What expats miss abroad

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This article talks about the foods expats miss while abroad, but it doesn't mention any of the things we cram the car or motor home with when we head back from the UK. For us it's Vimto cordial, Oxo cubes, Ovaltine, smoked back bacon, mature Cheddar cheese and Anchor butter. We can get them here - at a price - but we always bring back a good supply with us.

I know there are probably no expats here, but what do you always take with you when you go abroad on holiday? What can't you do without, even for a week or two? (I suspect Arch may say 'noodles') :roflmao:
 
We have no need to go back to the UK (at the moment), no relations to speak of, so people bring us stuff over. Limited only to porridge oats and baked beans (1.40€ a can here)

If there was no one coming over, we wouldn't miss them. Can't say either of us have a must have food, although my wife might have a problem living somewhere where strawberries were unobtainable :cry:
 
For years I had to take Twiglets over to Ireland for a mate - you can't get them over there.
Fortunately he can now get them mail order from Amazon.
I'm not sure what was worse - trimming my luggage to the minimum to fit more Twiglets in, or everyone in my local shop assuming that I love Twiglets, as I was buying 24 bags.
I feckin' HATE Twiglets.
 
This article talks about the foods expats miss while abroad, but it doesn't mention any of the things we cram the car or motor home with when we head back from the UK. For us it's Vimto cordial, Oxo cubes, Ovaltine, smoked back bacon, mature Cheddar cheese and Anchor butter. We can get them here - at a price - but we always bring back a good supply with us.

I know there are probably no expats here, but what do you always take with you when you go abroad on holiday? What can't you do without, even for a week or two? (I suspect Arch may say 'noodles') :roflmao:

:p:

Bizarrely, I can, and have, lived without noodles for weeks when in France.

I think I'd struggle without proper Tea. By which I don't mean fancy tea, just tea made properly with boiling water and milk etc. When cycling in France, it's always been wonderful to arrive at our friends' house, and get a proper cuppa!
 
I think I'd struggle without proper Tea. By which I don't mean fancy tea, just tea made properly with boiling water and milk etc. When cycling in France, it's always been wonderful to arrive at our friends' house, and get a proper cuppa!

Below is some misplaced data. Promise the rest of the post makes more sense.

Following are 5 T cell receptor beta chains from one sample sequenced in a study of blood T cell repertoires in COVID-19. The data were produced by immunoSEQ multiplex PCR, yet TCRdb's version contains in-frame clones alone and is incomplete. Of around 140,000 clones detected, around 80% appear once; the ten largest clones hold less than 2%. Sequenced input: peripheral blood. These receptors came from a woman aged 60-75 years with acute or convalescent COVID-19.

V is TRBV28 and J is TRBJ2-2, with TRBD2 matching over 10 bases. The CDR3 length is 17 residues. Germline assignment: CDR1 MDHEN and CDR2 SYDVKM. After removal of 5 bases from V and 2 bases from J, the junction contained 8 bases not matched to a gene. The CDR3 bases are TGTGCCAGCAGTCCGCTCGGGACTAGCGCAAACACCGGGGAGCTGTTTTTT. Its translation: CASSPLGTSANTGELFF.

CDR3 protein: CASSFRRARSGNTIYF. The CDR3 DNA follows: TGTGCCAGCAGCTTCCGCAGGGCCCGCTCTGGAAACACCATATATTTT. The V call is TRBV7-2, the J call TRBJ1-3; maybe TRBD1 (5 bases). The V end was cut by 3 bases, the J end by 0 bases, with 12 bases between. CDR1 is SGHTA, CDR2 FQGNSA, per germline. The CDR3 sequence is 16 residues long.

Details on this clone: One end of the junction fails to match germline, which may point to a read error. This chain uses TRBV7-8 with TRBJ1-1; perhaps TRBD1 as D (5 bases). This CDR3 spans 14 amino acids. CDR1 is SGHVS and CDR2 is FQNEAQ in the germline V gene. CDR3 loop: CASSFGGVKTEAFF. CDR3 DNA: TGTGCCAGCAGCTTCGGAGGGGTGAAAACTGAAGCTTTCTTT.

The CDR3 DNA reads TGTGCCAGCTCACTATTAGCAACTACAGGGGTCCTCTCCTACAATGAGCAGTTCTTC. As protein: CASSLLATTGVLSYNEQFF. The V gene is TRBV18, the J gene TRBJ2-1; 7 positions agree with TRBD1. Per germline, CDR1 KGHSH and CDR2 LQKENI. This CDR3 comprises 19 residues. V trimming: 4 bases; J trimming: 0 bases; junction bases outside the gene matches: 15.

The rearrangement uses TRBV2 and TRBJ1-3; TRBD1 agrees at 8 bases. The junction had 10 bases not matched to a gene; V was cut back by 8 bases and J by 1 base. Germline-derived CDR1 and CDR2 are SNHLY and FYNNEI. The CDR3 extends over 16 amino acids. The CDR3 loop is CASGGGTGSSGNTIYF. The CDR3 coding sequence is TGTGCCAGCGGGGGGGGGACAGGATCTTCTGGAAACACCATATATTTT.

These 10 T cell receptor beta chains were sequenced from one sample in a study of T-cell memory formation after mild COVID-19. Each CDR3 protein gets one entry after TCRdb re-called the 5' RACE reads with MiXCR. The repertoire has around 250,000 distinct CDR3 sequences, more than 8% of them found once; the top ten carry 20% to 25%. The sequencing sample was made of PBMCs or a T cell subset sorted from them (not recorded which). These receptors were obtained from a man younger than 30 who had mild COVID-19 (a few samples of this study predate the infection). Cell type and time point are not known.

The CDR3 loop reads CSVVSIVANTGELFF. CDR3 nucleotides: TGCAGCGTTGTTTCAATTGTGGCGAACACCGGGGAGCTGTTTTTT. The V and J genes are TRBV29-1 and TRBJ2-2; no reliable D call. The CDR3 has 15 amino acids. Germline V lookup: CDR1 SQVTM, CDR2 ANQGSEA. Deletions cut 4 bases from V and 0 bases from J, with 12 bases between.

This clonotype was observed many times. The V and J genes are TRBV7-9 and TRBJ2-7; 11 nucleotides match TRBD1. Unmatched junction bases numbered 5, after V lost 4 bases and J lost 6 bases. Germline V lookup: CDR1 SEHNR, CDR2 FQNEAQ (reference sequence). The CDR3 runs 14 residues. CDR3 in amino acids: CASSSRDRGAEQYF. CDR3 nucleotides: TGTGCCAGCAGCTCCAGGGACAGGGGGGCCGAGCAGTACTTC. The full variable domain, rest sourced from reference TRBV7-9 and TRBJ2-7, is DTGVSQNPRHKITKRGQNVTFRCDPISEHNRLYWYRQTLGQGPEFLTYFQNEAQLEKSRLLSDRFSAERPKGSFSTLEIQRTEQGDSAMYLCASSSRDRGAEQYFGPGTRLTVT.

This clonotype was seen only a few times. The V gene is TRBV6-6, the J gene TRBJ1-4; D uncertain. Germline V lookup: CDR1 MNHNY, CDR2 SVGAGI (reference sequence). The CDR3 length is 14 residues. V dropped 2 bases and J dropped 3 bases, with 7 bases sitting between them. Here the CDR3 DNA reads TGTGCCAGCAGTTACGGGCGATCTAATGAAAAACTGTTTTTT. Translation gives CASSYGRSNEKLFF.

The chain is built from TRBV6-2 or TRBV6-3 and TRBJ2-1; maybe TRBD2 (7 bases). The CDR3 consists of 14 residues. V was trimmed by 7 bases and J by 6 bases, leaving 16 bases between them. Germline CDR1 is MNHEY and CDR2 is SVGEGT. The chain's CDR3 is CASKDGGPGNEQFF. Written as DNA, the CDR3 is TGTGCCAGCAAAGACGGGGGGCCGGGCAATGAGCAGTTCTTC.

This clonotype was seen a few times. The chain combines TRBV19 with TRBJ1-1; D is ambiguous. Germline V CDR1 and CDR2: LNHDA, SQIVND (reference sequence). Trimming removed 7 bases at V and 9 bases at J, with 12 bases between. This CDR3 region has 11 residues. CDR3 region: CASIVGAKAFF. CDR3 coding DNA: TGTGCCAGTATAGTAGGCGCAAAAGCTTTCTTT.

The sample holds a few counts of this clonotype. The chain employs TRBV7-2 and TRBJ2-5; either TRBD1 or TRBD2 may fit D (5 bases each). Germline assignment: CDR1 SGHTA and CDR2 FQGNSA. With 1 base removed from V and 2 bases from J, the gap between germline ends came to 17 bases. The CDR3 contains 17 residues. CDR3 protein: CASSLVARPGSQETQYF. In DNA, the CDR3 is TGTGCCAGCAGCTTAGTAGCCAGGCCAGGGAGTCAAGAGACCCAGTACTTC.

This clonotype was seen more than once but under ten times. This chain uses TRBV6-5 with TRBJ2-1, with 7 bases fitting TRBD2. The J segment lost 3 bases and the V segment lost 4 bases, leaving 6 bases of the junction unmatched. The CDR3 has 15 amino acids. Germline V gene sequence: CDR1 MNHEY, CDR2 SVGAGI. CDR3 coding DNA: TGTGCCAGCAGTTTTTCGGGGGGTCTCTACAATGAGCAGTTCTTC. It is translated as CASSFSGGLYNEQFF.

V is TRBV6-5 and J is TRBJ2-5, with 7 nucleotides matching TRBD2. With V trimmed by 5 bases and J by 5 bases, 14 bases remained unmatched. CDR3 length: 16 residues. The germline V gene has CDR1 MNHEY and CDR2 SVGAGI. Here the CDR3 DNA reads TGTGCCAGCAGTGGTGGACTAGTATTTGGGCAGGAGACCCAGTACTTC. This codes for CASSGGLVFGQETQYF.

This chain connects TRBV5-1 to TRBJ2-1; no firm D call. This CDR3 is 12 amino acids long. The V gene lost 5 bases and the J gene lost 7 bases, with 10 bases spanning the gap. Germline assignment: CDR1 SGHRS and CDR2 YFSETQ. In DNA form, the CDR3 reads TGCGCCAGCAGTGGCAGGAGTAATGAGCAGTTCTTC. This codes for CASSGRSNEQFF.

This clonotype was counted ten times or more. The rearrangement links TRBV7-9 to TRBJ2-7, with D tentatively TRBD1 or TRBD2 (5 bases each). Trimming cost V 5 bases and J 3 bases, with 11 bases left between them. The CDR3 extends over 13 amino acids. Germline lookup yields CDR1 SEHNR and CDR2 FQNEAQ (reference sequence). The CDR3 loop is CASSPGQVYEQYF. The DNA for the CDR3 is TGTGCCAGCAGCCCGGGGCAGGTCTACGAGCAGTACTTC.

I think people who like tea have a definite problem in France, as the French don't have a clue.
We have friends who visit who drink up to 6/7 cups mugs a day and bring their own with them
I don't have a problem though - I don't like tea :)
 
:p:

Bizarrely, I can, and have, lived without noodles for weeks when in France.

I think I'd struggle without proper Tea. By which I don't mean fancy tea, just tea made properly with boiling water and milk etc. When cycling in France, it's always been wonderful to arrive at our friends' house, and get a proper cuppa!

I do think a good brew is a problem, we have travelled a bit and have yet to have a decent cuppa.
 
I do think a good brew is a problem, we have travelled a bit and have yet to have a decent cuppa.

The funny thing is that even in the countries that we associate with tea (China, India etc), they do it differently to us. There is nothing like a British cup of tea, even a badly made one is special when you can't get one at all!
 
Some timw back we watched a programme about Brits who have moved to Australia, 1 couple have started a business importing 'British' food and drink which cannot be bought over in Oz. Great idea, i hope it all works out for them.
 
Some timw back we watched a programme about Brits who have moved to Australia, 1 couple have started a business importing 'British' food and drink which cannot be bought over in Oz. Great idea, i hope it all works out for them.

There is a British shop in a town near to me, I think it's been there for a few years now. Our local supermarkets have foreign food sections which contain a small selection of British food, but it is rather strange - Carrs Water Biscuits, Heinz Baked Beans, Golden Syrup and a few other 'oddities'. I often wonder who suggested what to buy.:)
 
There is a British shop in a town near to me, I think it's been there for a few years now. Our local supermarkets have foreign food sections which contain a small selection of British food, but it is rather strange - Carrs Water Biscuits, Heinz Baked Beans, Golden Syrup and a few other 'oddities'. I often wonder who suggested what to buy.:)

When we got married we were out of England for a month, we married in Fiji then moved on to Sydney then Cairns, a fantastic time and great food. When we got back the first meal we wanted was beef stew and dumplings
 
When we got married we were out of England for a month, we married in Fiji then moved on to Sydney then Cairns, a fantastic time and great food. When we got back the first meal we wanted was beef stew and dumplings

that reminded me - Fray Bentos Steak and Kidney Pies in tins - I didn't still think you copuld buy them :scratchhead:
 
Polos. we missed them something chronic whilst we were out of the UK for 12 months on tour. My mother somewhat infamously brought us 36 packets of them (we had asked for 12) when she came to visit us when we arrived in Nordkapp, Norway. We then had to cycle with them until they were eaten!

On Rhodes, where we had 6 weeks over the Christmas period waiting for the really bad weather in Turkey to clear, we found a supermarket that stocked of all things Waitrose own brand products and that was like heaven to us - we were really missing Waitrose's cheapest tomatoe pesto (think £1.39 a jar). Don't ask. We have no idea.

now, we miss though wonderful olives and oranges along with decent olive oil soap! strange buggers we are!
 
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